However, it is necessary to point out that fludrocortisone acetate loses efficacy when hyponatremia is severe. In 2009, Nakagawa et al.,51 in a series of 39 patients with aneurysmal SAH, found high atrial natriuretic peptide values to be associated to hyponatremia. The authors postulated that early treatment of the latter–including the use of fludrocortisone–would be able to inhibit the late ischemic neurological deficit, since the mentioned drug can reduce the incidence of symptomatic vasospasm. In this regard, they suggested that an increase in urine sodium levels is a good indicator for starting enteral fludrocortisone in the early stages of SAH.51 At present, in neurocritical patients with osmotic diuresis and natriuresis (CSW), the recommended daily dose of fludrocortisone is 0.1–0.2mg via the oral route, 2–3 times a day. This treatment is to be maintained until the normalization of natremia and volemia is–this often being achieved after 3–5 days of treatment. Prolonged fludrocortisone treatment increases the incidence of side effects such as hypokalemia, arterial hypertension and hydrostatic pulmonary edema (Table 2). Likewise, mineralocorticoid escape is a well known phenomenon that conditions tolerance to its effects and a loss of action of the drug after administration periods of over one week.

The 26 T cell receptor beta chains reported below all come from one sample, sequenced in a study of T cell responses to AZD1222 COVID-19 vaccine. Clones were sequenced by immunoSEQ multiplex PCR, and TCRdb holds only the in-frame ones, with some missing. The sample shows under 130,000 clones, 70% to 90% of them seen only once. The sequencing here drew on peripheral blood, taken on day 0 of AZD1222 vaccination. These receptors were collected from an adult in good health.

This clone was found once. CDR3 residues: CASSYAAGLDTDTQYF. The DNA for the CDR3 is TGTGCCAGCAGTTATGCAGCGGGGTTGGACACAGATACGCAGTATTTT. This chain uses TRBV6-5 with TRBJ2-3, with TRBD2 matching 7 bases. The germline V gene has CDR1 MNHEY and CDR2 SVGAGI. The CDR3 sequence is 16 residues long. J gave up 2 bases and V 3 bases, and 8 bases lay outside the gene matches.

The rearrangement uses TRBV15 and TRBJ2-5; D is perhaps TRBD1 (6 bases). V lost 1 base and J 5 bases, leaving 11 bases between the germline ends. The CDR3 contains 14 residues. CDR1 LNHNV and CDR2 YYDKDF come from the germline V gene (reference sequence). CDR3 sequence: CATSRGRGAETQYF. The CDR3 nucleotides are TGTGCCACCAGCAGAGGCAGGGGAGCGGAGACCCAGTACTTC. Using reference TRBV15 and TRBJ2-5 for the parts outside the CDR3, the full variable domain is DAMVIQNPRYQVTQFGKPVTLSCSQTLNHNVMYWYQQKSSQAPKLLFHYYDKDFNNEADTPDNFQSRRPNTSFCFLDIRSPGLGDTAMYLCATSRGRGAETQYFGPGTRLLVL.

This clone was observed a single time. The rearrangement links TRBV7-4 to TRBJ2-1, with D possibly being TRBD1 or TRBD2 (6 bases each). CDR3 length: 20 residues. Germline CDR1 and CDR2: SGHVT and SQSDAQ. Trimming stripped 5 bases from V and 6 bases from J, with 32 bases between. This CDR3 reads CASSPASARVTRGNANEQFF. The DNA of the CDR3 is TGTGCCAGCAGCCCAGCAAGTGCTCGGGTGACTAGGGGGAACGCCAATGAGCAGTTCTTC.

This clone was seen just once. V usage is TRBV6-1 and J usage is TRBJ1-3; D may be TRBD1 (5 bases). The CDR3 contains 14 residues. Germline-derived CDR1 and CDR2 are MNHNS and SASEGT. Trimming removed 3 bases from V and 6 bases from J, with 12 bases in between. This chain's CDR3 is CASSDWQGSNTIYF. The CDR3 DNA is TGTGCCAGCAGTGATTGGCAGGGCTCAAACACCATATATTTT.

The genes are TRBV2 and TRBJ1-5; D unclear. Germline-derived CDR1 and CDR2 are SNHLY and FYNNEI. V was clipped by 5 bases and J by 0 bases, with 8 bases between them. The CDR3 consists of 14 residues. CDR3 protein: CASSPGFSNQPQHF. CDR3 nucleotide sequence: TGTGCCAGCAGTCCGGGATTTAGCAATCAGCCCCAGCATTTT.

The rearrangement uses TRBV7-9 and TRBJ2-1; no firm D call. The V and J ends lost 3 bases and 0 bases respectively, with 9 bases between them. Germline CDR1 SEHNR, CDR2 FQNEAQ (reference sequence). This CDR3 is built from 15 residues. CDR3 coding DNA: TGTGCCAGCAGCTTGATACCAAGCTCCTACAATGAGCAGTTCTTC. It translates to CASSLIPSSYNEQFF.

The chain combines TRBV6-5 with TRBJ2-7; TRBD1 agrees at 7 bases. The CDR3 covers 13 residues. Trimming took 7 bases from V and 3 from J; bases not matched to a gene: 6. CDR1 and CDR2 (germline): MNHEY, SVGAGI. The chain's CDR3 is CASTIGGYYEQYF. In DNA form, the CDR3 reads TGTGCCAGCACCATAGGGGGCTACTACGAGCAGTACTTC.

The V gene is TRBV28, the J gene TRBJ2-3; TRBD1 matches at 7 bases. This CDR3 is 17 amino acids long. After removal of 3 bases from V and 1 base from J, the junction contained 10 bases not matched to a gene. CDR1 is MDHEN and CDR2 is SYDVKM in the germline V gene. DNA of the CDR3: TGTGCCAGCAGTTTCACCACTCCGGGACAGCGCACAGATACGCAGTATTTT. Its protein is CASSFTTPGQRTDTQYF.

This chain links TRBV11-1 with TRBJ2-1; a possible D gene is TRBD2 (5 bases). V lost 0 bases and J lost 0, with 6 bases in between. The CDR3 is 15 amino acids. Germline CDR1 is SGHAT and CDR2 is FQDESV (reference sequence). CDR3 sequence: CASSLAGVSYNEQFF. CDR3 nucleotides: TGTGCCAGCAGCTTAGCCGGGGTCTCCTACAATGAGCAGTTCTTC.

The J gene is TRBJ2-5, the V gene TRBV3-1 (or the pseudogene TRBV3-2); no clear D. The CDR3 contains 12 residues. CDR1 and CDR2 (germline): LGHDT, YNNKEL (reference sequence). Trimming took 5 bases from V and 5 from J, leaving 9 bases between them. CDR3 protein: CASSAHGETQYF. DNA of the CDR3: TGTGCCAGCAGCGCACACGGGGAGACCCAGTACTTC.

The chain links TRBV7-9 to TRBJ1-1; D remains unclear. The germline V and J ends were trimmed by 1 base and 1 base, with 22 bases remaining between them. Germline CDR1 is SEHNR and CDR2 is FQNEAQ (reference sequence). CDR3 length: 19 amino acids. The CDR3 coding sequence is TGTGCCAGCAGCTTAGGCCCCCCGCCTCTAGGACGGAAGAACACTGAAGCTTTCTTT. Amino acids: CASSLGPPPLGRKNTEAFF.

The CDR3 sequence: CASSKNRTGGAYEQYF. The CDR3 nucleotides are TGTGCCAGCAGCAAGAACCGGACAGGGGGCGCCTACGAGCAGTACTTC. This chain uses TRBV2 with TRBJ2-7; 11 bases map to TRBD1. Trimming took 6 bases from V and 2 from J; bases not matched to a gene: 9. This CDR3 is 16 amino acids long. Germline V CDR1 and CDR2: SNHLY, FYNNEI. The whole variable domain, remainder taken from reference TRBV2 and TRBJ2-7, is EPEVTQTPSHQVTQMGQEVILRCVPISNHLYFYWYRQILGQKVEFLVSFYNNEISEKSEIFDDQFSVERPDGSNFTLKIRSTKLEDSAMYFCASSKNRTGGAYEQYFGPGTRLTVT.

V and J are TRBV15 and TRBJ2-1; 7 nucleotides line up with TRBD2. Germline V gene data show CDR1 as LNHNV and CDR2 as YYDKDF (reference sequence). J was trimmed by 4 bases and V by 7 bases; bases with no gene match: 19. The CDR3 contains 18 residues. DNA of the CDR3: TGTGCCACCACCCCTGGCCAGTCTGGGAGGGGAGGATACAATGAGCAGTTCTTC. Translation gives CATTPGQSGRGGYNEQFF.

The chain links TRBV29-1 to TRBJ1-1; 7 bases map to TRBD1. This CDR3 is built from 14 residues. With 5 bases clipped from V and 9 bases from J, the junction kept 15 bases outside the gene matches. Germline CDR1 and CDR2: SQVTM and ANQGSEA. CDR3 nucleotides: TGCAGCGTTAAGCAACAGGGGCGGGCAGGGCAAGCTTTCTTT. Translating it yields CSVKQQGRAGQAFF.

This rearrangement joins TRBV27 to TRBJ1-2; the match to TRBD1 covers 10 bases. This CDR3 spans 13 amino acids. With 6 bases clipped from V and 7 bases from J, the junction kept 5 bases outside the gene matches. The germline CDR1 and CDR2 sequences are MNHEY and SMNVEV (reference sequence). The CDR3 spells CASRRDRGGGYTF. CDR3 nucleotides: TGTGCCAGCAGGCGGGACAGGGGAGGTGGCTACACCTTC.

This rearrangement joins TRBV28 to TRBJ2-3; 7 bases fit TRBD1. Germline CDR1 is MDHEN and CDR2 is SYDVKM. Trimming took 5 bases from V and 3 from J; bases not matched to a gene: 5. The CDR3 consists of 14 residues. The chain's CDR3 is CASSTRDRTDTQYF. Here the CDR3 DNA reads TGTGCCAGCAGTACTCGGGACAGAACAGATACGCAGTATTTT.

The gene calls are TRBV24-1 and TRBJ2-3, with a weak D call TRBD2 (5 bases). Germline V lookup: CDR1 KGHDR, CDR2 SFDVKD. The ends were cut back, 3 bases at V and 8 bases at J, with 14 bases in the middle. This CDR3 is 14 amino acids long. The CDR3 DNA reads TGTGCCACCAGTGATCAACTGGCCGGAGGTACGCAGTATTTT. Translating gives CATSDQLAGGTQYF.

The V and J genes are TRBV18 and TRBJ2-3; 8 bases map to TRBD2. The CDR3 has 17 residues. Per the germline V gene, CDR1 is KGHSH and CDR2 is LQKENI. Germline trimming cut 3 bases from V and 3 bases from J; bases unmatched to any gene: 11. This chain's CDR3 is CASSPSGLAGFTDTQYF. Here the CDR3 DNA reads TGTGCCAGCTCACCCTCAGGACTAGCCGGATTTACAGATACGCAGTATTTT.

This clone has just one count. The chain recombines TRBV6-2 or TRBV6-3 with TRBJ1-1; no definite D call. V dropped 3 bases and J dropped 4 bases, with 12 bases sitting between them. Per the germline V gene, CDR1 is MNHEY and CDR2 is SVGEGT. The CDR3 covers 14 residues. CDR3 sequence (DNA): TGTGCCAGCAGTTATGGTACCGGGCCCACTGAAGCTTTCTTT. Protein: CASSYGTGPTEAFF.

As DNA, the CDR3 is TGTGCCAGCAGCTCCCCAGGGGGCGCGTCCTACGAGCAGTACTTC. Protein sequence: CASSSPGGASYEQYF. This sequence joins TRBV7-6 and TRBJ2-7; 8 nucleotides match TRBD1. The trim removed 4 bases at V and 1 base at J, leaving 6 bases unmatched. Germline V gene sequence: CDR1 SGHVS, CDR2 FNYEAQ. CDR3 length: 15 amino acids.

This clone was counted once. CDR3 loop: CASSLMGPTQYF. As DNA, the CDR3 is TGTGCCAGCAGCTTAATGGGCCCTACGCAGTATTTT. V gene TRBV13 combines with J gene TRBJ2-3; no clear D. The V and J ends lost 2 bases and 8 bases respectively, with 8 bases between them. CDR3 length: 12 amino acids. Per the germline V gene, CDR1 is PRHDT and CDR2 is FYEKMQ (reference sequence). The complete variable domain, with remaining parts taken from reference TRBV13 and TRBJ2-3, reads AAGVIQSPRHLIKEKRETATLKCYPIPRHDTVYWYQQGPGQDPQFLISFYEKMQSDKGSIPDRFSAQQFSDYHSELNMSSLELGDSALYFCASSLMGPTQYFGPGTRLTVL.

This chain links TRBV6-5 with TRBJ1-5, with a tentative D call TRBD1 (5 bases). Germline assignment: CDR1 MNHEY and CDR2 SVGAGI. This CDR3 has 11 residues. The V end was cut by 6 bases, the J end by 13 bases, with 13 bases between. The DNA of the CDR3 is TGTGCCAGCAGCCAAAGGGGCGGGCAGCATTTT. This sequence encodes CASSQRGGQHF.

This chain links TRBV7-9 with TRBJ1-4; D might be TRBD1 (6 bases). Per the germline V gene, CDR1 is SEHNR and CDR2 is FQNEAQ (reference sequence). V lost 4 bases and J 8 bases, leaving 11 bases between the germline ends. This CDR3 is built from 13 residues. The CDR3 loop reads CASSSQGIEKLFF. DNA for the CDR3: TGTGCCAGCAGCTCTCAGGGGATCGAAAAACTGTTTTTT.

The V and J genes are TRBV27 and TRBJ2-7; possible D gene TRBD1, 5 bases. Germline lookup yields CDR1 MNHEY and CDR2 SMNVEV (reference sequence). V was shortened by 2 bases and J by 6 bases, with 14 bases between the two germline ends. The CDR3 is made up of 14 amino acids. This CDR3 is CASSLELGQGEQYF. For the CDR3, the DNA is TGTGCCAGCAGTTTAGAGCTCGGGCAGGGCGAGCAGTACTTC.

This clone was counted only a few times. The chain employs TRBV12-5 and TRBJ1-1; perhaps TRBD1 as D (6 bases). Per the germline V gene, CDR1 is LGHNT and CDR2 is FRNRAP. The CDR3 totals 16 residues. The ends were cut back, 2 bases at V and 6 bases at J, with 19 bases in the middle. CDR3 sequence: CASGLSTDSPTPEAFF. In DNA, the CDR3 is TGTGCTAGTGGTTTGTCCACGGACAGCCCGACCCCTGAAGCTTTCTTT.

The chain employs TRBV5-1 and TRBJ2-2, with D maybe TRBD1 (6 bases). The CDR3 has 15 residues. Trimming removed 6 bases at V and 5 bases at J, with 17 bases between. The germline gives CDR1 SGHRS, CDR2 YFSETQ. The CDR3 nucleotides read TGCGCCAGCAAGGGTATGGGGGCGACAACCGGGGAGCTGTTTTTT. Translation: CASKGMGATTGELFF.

On the other hand, hydrocortisone has been shown to be effective for the control of natriuresis in patients with SAH and hyponatremia,50 though the existing data are scarce, and further RCTs are needed to adequately assess the use of this strategy in neurocritical patients. Lastly, the combined use of hydrocortisone and fludrocortisone has not been shown to exert synergic effects in terms of sodium gain in this group of patients.

Vasopressin antagonists (vaptans)